The Internet, as we know it today, is what some call Web 2.0.
With cryptocurrencies and non-fungible tokens (NFTs), we are on the verge of a new jump in paradigm.
Web 3 enters the picture
NFTs are a way to represent ownership of a digital good. The digital good could be an image, video, or any form of digital data.
Since the rise of the Internet, there has not been a way to claim possession of a digital good (Web 2.0). This issue is compounded since most files can be infinitely copied, pasted, and shared.
But now we have NFTs
These are unique tokens that can be used to certify the authenticity and ownership of a piece of digital media.
Like cryptocurrencies, NFTs are issued on a blockchain.
NFTs are also used to designate ownership of a specific asset. Each NFT is tied to some unique data. This data is typically a digital file of some kind (or reference thereto) and governed by a “smart contract.”
The process of converting a media file into a non-fungible token is referred to as “minting” an NFT. Just like with cryptocurrency, the NFT is written to the applicable blockchain database during the minting process.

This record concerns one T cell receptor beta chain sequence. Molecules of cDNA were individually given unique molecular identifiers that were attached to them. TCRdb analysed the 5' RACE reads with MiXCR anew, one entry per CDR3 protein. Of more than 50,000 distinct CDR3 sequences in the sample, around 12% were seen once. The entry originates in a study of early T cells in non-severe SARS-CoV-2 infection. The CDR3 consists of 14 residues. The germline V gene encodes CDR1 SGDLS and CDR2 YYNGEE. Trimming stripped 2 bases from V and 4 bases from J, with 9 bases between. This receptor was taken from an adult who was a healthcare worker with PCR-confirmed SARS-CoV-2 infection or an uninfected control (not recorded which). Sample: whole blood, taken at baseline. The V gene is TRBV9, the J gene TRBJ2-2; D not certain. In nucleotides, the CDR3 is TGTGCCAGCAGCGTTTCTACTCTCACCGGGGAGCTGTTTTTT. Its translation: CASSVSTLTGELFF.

Unlike cryptocurrency, NFTs are mostly not fungible, meaning each NFT is unique and not interchangeable with another NFT.
While one bitcoin is equivalent to another bitcoin, no two NFTs are the same.
Because NFTs are new, there is limited information on how existing laws and regulations apply to NFTs. Despite these uncertainties, NFTs are an interesting accelerator for the Web3 economy.
For the first time, content on the internet in the form of an NFT can be definitively owned by a specific person independent of a centralised system.